Firstly, can you introduce yourself a bit and tell us what it is that you do?
My name is Zach Katz. I am a music manager and CEO of Beluga Heights, a record label and publishing company I have with my partners Jonathan “J.R” Rotem, the producer, and his brother Tommy Rotem, who is our A&R.
My background started about 12 years ago, when I became a music attorney. This was around 1996 or so. I did that for about 3-4 years. I liked it, but never really found it to be my passion. I always wanted to be more creative.
I had an opportunity to get in on the management side, which is really what I always wanted to do. I did that for about 5-6 years; I managed a lot of artists and producers, and through that I met J.R, and he became my only client.
Going from an attorney to a manager seems like a bit of an odd jump; how did that happen?
It looks like John Mayer is working on his next album, but this time, he’s crossing over into hip-hop.
Don’t get me wrong, I support and purchase digital downloads from iTunes, etc, but as a personal preference, I still buy CDs.
Even though I mostly listen to music on my computer, iPod and Blackberry, I still prefer having a physical disc to sync the music from and to keep on my shelves. Maybe I’m a collector, maybe I’m nostalgic, but it’s what I prefer.
I purchase music all the time, but today 2 albums dropped that I’ve actually been looking forward to for a while:
T.I – “Paper Trail”
Dru – “The One”
By the way, if you’re an R&B cat like me and you’re not familiar with Dru, you need to be. He was formerly with the group, In Essence, which broke into the scene with their song, “You Will Never Find Another” back in 1998 with Funkmaster Flex.[audio:inessence_youwillneverfindanother.mp3]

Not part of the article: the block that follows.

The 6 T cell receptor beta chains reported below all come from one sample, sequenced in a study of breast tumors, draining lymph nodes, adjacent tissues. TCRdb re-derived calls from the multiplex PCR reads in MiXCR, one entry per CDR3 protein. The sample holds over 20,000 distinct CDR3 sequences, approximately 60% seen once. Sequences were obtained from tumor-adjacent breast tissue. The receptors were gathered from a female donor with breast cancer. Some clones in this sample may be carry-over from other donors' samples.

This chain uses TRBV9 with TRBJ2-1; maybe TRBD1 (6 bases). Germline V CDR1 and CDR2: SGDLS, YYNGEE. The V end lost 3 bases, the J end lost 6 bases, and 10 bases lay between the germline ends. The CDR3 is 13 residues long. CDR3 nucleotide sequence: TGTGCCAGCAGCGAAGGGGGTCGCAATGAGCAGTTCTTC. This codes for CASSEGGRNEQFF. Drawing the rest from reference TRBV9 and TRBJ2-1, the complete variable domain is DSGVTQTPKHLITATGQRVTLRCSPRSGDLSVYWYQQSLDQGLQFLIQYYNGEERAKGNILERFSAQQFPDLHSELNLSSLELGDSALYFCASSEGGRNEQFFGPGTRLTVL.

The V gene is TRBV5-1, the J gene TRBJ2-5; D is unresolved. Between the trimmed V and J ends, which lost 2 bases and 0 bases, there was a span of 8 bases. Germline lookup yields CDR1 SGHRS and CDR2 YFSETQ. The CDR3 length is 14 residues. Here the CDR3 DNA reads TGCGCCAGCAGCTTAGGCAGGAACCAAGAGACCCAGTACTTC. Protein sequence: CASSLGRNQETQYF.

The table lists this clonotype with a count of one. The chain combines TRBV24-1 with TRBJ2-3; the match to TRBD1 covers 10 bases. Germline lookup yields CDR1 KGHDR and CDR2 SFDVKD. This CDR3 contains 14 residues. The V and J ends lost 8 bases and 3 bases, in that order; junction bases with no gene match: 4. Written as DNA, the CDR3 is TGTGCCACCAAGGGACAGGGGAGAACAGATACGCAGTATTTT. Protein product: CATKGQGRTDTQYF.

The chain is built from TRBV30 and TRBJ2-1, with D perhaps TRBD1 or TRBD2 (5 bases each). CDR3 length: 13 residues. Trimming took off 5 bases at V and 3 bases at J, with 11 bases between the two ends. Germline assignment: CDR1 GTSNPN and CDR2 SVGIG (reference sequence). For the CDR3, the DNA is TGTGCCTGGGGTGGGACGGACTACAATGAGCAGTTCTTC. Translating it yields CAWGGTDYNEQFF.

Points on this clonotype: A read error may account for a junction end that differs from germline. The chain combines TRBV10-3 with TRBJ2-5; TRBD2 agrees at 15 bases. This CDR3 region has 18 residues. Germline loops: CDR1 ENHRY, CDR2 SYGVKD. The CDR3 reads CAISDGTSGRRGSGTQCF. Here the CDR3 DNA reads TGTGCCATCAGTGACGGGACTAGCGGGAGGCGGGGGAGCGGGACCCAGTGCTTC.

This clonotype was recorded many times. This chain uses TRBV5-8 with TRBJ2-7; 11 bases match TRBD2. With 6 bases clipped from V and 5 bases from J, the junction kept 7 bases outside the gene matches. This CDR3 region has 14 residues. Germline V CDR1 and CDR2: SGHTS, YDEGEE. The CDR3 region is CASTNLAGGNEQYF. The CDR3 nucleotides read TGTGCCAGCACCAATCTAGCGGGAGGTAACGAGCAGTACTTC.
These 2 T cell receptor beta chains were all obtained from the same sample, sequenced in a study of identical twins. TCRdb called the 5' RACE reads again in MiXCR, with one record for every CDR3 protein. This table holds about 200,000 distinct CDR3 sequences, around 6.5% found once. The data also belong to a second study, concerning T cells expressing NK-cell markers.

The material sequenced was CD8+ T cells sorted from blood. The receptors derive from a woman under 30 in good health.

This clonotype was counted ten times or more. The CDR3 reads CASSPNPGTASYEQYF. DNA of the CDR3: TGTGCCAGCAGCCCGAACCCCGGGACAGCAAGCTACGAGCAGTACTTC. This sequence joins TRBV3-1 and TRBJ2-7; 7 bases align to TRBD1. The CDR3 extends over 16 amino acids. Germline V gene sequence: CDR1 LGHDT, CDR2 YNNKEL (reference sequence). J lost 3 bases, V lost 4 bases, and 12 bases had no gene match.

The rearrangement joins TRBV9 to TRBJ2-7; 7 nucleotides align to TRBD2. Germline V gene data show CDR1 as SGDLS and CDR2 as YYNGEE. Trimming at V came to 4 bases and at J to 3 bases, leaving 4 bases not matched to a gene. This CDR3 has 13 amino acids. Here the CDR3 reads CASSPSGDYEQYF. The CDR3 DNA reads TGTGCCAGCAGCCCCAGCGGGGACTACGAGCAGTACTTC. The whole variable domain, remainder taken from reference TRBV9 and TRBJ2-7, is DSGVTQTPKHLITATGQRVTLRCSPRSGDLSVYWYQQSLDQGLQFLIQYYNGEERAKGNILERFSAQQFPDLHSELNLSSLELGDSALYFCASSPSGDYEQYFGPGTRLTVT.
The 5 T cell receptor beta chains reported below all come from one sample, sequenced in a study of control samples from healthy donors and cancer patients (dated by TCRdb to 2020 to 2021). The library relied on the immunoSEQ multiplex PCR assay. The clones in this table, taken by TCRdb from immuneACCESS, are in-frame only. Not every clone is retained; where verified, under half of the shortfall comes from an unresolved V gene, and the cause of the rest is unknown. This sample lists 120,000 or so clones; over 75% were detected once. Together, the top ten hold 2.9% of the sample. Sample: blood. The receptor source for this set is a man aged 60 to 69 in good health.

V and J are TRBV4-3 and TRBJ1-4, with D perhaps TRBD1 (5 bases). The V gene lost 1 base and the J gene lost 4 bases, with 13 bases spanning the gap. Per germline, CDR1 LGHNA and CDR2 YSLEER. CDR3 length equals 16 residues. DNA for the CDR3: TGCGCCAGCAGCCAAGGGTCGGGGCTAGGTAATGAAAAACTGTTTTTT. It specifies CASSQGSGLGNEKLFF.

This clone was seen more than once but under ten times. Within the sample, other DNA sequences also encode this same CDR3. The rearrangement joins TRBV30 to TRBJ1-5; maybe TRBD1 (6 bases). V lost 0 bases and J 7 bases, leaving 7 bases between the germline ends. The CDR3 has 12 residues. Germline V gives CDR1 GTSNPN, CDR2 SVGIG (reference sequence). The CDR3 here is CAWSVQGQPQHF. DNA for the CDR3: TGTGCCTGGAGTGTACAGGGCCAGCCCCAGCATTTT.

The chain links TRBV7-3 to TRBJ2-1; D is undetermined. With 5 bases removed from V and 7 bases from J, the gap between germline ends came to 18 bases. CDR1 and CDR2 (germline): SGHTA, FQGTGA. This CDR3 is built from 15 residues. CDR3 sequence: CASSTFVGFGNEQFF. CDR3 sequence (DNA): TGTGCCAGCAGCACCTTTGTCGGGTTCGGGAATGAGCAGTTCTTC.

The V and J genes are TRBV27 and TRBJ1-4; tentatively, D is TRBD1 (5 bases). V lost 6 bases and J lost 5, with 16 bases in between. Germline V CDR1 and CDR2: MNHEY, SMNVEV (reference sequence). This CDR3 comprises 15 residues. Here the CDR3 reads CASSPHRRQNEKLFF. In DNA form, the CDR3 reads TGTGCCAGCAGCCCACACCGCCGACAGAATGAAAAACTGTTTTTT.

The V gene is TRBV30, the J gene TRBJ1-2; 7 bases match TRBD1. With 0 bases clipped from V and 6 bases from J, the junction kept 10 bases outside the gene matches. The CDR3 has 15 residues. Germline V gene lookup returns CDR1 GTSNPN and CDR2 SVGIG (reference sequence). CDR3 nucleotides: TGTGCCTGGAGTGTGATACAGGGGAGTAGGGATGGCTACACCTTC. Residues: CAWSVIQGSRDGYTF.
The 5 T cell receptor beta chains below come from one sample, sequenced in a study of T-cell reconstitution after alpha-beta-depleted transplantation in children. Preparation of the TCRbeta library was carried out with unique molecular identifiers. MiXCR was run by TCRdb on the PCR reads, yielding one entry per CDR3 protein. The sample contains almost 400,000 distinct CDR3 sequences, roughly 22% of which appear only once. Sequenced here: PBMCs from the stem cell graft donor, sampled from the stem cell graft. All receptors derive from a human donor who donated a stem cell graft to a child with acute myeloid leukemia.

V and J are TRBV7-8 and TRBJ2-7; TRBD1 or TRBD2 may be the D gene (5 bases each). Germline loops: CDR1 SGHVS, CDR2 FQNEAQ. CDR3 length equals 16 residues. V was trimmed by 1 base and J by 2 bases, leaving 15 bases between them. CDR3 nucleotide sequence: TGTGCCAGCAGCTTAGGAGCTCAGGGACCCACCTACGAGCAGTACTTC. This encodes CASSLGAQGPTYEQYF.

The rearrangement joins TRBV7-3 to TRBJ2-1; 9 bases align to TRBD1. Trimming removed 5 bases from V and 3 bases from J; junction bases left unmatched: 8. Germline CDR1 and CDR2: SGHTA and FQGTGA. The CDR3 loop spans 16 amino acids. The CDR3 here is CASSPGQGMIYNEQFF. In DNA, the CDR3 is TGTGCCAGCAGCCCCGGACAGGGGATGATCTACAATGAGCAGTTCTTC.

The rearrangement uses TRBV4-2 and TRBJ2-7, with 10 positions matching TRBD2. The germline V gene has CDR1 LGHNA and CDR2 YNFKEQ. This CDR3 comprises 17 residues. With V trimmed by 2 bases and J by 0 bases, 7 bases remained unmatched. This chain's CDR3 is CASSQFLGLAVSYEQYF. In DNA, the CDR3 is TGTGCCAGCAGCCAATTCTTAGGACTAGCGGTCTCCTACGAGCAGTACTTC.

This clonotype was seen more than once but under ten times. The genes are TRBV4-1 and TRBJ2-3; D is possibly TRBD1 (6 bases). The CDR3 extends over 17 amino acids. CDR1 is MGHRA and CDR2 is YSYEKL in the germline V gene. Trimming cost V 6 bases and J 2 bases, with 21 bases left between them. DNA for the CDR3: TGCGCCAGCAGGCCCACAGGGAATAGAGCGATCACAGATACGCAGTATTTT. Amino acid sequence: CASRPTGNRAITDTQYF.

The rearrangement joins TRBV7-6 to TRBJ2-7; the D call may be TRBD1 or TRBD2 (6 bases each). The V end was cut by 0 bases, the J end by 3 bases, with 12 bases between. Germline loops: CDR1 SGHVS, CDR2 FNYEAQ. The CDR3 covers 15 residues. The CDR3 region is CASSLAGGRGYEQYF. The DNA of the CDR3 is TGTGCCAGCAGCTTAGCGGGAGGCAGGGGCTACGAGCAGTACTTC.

Check out some of his videos below and make sure to go cop his new record.
I SEE YOU DRU!
So now, let me ask you guys; what’s the last music (single or album/digital or physical) that you purchased?
Note: I get a little side-tracked in this post, but it all comes together, I promise.
Have you ever felt connected to and genuinely proud of an artist’s success because you were a fan of theirs before they became major celebrities? You somehow believe you were a part of the movement, even if you were no more than a mere observer.
I’ve been a fan of many artists before they became stars. As they moved ahead in their careers, I became proud of each of their accomplishments as if I played a role in it. One person in particular is Kanye West.
*Okay, so I didn’t really “discover” Kanye, but you get the point.
The first time I heard the name Kanye West was back in 1999. At this point in my life, I had formed this little group of local artists; 2 rappers and 1 singer. I wasn’t rapping or singing though; I was the “producer/manager”.
We were working on a couple tracks and I started searching online for other artists and producers to collaborate with. I heard this one R&B joint that I thought was bananas. I checked out the rest of the webpage (this was before everybody had their own websites and the people who actually were online had webpages hosted on GeoCities – remember that?), and found out it was from a small R&B group in Chicago. Their contact info at the bottom of the page led me to their producer.
I didn’t know what I wanted to do with that song really; I just knew that it was hot and that I wanted it. So, I contacted the producer and told him I wanted to do a remix of it featuring my group. We spoke for a while and he ended up sending me about 5 CDs full of beats. From all those beats, only a small selection were good and I decided to take 3 of them. (I still have those CDs actually. I just checked).
This was during the time when the bedroom producer was really beginning to take reign and the indie game was over-saturated with corny sounding Fruity Loops beats (I’m guilty of that too). This producer’s main pitch was that he wasn’t using Fruity Loops, but actually playing it out on his Triton. Every beatmaker and their mama was about the Triton back then. If you weren’t using it, then you weren’t really serious.
Anyways, after that we ended up speaking on a regular. One day he started telling me how he first got into producing:
“My mentor is Kanye West. You ever heard of him? He works with some big names now. That’s my dude. He taught me to play the keys in our church group. Check him out, that’s my mentor.”
He would mention “Kanye West” every chance he had. I remember asking him about these vocal samples he had in a beat I wanted to buy: